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Dinosaur and Paleontology Dictionary
(pronounced drack-ON-iks) Draconyx (meaning "dragon claw") was a plant-eating dinosaur that lived during the late Jurassic period, about 155 million years ago. Draconyx was an iguanodontid dinosaur (ornithopods with spiked thumbs) whose fragmentary fossil was found in Portugal. Draconyx was named by paleontologist Mateus and Antunes in 2001. The type species is D. loureiroi.
(pronounced drack-oh-PELL-ta) Dracopelta (meaning "shield bearer") was a squat, armored, plant-eating dinosaur from the late Jurassic period, about 156 to 150 million years ago. Dracopelta was a nodosaurid ankylosaur whose partial rib cage and some armor were found in Portugal. It was named by paleontologist Galton in 1980.
Dragonflies are primitive, flying insects that can hover in the air. They evolved during the Mississippian Period, about 360-325 mya. Huge dragonflies with wingspans up to 27.5 inches (70 cm) existed during the Mesozoic Era (when the dinosaurs lived).
(pronounced druh-VID-oh-SAWR-us) Dravidosaurus (meaning "Dravidanadu [the name of the southern part of India] lizard") was a reptile from the late Cretaceous period, about 88.5-875 million years ago. It was 10 ft (3 m) long, had a small, narrow head with a pointed beak, and perhaps some armored plates. It was originally thought that Dravidosaurus was a Stegosaurid dinosaur, but it is now thought to be a Plesiosaur (a swimming reptile). Fossils were found in southern India. It was named by Yadagiri & Ayyasami in 1979. The type species is D. blandfordi.
(pronounced DRINK-er) Drinker was a small, plant-eating dinosaur from the late Jurassic period, about 156 to 145 million years ago. Drinker was a 6.5 feet (2 m) long Ornithopod with a flexible tail. Both an adult and a juvenile were found in Wyoming, USA. It was named by paleontologists Bakker, Galton, Siegwarth, and Filla in 1990 to honor the late nineteenth century paleontologist Edward Drinker Cope.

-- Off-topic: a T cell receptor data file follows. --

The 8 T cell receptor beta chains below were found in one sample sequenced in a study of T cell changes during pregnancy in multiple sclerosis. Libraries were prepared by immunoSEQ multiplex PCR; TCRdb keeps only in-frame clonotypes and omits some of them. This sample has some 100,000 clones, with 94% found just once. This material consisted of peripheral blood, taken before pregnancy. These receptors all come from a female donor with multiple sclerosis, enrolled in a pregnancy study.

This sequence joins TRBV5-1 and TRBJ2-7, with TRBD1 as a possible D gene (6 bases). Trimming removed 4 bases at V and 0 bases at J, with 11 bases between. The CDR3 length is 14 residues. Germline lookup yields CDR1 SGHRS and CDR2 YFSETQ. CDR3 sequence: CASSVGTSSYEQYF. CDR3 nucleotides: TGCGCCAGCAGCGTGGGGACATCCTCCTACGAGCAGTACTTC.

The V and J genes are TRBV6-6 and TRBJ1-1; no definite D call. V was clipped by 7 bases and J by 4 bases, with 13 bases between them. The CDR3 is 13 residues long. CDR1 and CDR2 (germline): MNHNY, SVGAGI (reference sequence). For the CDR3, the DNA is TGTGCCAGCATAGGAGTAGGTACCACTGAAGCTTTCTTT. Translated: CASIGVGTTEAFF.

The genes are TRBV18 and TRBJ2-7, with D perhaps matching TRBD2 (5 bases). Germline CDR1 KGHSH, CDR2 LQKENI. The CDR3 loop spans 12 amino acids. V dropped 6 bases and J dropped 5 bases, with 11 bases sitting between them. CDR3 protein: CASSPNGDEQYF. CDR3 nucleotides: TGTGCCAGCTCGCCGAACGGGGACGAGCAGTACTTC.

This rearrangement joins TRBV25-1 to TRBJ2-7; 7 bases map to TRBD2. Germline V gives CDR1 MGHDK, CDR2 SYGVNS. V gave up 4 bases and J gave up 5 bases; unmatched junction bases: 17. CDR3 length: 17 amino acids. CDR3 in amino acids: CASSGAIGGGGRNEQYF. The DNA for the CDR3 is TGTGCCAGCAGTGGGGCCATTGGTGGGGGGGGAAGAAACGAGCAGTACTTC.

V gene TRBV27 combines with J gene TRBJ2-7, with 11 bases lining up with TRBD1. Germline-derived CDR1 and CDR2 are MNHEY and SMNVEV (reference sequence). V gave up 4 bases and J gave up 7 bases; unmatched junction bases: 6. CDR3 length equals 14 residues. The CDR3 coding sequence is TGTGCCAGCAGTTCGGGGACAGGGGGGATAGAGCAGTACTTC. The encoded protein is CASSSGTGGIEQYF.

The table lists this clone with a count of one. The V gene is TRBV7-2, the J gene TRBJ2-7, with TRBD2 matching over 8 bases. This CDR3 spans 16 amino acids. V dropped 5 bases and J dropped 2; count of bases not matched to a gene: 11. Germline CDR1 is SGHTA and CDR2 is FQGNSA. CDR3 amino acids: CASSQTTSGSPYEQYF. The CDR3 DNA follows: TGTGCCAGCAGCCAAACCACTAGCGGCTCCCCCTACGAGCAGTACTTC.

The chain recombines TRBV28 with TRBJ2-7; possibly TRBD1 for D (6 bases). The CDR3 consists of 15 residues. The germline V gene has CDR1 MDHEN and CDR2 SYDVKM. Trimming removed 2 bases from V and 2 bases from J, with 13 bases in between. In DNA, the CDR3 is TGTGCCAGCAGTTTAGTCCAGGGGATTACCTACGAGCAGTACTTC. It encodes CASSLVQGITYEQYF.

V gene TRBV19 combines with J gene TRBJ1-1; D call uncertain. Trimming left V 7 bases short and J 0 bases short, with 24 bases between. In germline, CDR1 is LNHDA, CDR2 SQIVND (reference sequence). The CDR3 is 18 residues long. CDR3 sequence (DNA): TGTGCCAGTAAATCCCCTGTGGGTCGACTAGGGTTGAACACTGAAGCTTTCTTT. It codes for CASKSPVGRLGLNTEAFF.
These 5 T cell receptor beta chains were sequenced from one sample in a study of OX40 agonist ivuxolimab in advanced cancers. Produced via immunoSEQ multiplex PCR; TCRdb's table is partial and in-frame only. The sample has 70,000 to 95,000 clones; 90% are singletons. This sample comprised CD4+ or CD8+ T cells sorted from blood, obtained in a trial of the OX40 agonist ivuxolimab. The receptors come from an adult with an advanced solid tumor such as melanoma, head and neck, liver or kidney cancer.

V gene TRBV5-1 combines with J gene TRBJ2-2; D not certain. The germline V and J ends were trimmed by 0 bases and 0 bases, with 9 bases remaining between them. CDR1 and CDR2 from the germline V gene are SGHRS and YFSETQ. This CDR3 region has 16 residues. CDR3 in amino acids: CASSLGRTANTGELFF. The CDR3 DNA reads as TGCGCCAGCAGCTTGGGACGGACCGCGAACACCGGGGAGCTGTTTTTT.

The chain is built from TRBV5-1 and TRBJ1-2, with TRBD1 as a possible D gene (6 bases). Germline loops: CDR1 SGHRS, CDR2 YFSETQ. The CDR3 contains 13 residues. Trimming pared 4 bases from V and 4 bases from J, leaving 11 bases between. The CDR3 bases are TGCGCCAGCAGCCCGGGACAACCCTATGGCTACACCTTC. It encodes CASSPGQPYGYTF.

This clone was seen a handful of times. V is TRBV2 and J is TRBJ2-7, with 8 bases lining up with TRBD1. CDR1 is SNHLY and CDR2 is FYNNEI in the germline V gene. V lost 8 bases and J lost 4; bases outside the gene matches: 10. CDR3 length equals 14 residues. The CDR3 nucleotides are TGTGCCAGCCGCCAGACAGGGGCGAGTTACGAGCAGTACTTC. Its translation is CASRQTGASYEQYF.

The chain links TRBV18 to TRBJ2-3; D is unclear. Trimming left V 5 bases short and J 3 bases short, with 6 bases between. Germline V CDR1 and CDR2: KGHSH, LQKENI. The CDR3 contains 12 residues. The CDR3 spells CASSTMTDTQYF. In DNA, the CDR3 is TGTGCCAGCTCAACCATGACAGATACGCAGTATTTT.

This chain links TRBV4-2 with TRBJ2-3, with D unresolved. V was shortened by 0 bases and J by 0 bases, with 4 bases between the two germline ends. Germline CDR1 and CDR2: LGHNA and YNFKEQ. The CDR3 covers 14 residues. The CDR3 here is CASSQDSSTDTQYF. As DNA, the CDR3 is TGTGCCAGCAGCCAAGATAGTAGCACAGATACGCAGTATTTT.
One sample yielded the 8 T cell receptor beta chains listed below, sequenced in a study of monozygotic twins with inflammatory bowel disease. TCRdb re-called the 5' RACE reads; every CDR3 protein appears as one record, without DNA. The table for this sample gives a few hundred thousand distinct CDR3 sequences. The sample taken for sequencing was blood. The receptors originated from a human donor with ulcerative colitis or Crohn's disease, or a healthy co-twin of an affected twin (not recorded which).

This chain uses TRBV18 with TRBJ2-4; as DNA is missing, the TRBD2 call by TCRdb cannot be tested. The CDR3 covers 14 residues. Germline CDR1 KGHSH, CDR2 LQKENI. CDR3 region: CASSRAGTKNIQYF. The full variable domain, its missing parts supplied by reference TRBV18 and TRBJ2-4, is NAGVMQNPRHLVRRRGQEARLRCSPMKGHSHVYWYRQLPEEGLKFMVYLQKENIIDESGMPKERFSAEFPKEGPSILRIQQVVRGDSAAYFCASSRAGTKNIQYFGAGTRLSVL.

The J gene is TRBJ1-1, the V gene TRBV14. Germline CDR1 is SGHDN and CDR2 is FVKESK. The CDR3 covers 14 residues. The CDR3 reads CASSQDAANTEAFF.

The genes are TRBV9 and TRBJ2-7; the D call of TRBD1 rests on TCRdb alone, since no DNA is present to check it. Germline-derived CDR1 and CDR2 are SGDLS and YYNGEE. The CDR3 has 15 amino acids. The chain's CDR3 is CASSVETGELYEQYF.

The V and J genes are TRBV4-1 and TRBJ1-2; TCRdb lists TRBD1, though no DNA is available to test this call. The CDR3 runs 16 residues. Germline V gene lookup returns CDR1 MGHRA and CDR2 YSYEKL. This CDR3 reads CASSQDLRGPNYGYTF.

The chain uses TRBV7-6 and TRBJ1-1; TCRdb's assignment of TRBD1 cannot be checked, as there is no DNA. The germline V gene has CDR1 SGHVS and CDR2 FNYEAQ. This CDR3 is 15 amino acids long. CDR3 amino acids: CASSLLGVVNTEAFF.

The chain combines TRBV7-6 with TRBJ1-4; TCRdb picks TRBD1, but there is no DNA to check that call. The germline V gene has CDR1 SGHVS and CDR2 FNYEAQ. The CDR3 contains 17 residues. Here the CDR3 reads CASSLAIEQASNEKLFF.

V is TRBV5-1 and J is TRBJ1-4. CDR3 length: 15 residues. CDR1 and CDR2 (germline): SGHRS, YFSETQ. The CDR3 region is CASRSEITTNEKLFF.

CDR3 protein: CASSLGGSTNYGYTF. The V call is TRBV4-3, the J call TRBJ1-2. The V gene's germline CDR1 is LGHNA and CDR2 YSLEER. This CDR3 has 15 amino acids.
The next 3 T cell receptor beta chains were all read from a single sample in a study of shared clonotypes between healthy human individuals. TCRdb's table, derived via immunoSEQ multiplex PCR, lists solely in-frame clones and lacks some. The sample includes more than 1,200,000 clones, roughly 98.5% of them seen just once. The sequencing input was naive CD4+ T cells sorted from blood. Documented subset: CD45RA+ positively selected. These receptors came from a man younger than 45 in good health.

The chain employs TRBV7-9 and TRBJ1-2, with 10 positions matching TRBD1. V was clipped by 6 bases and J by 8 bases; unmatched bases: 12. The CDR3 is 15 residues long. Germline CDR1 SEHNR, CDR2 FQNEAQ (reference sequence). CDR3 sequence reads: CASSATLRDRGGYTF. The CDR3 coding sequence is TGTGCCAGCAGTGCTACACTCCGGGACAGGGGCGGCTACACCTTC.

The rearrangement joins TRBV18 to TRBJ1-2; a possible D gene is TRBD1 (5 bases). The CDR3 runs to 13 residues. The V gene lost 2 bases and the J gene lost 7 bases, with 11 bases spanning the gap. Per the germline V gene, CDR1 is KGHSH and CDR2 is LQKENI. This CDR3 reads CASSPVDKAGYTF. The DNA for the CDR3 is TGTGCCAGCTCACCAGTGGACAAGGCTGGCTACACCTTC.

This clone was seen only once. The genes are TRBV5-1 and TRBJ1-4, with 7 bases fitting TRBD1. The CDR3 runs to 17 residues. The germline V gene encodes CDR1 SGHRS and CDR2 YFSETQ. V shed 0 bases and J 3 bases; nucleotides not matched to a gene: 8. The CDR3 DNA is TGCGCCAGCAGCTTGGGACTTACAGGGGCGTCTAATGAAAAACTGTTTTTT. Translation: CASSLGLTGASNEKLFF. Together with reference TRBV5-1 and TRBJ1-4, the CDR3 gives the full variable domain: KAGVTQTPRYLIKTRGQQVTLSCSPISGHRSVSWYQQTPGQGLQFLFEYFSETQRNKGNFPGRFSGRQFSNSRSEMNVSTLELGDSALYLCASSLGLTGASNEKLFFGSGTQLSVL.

(pronounced DROH-mee-oh-SAWR-id) Dromaeosaurids belonged to a group (family Dromaeosauridae) of small, fast, meat-eating, theropod dinosaurs with large, retractible, sickle-like toe claws and big eyes. They were among the smartest and most deadly dinosaurs. Velociraptor, Deinonychus, and Dromaeosaurus were Dromaeosaurids.
(pronounced DROH-mee-oh-SAWR-us) Dromaeosaurus (meaning "fast-running lizard") was a small, fast, meat-eating, theropod dinosaur about 6 feet (1.8 m) long, weighing roughly 15 kg. It had sickle-like toe claws, sharp teeth, big eyes and lived during the late Cretaceous period, about 76-72 million years ago. Fossils have been found in Alberta (Canada) and Montana (USA). They were very smart, deadly dinosaurs and may have hunted in packs. Dromaeosaurus was named by Matthew and Brown in 1922. The type species is D. albertensis.
(pronounced droh-MEE-see-oh-MY-us) Dromiceiomimus (meaning "emu mimic") was an extremely fast-moving (perhaps over 40 mph = 64 kph) bipedal dinosaur from the late Cretaceous period, about 75 to 70 million years ago. It was about 12 feet (3.6 m) long and weighed about 220 to 330 pounds (100 to 150 kg). Its femur (thigh bone) was 46.8 cm long. This ornithmimid (a bird-like theropod) had very long limbs and large eyes. It had a toothless, beaked mouth, and weak jaws; it may have eaten insects, eggs and some meat. It was named by D. A. Russell in 1972. The type species is D. brevitertius. Fossils of adults and juveniles have been found in Alberta, Canada.
(pronounced DRY-oh-SAWR-us) Dryosaurus (meaning "tree lizard") was a speedy, leaf-eating, bipedal dinosaur (a hypsilophodontid). It lived in forests during the late Jurassic period, about 156 to 145 million years ago. It was about 10 - 12 feet (3 - 3.5 m) long. The type species is D. altus. Fossils have been found in Colorado, Wyoming, Utah (USA), and East Africa. Dryosaurus was named by Marsh in 1894. The type species is D. altus.
(pronounced DRIP-toh-sawr-ROI-deez) Dryptosauroides (meaning "similar to Dryptosaurus") was a large theropod dinosaur that is known from only a few vertebrae found in India. This bipedal meat-eater lived during the late Cretaceous period, about 97.5-65 million years ago. The type species is D. grandis. Dryptosauroides was named by paleontologist von Heune in 1932. This is a doubtful genus due to the sparsity of fossils.
(pronounced DRIP-toh-SAWR-us) Dryptosaurus (meaning "wounding lizard" ) was a speedy, bipedal, meat-eating dinosaur (a late coelurosaur) with serrated teeth and a large claw (8 inches = 21 cm long) on the first finger of each hand. It was about 20 feet (6 m) long. Late in his life, paleontologist E. Cope envisioned Dryptosaurus as a leaping dinosaur and commissioned Charles Knight to construct a model of Dryptosaurus leaping on another dinosaur. Dryptosaurus probably ate duck-bills and other dinosaurs. Dryptosaurus dates from the late Cretaceous period, about 70 to 65 million years ago. Dryptosaurus was the first theropod discovered in North America (in New Jersey) and was named by paleontologist O. Marsh in 1877. The type species is D. aquilunguis. Dryptosaurus replaced Cope's Laelaps.
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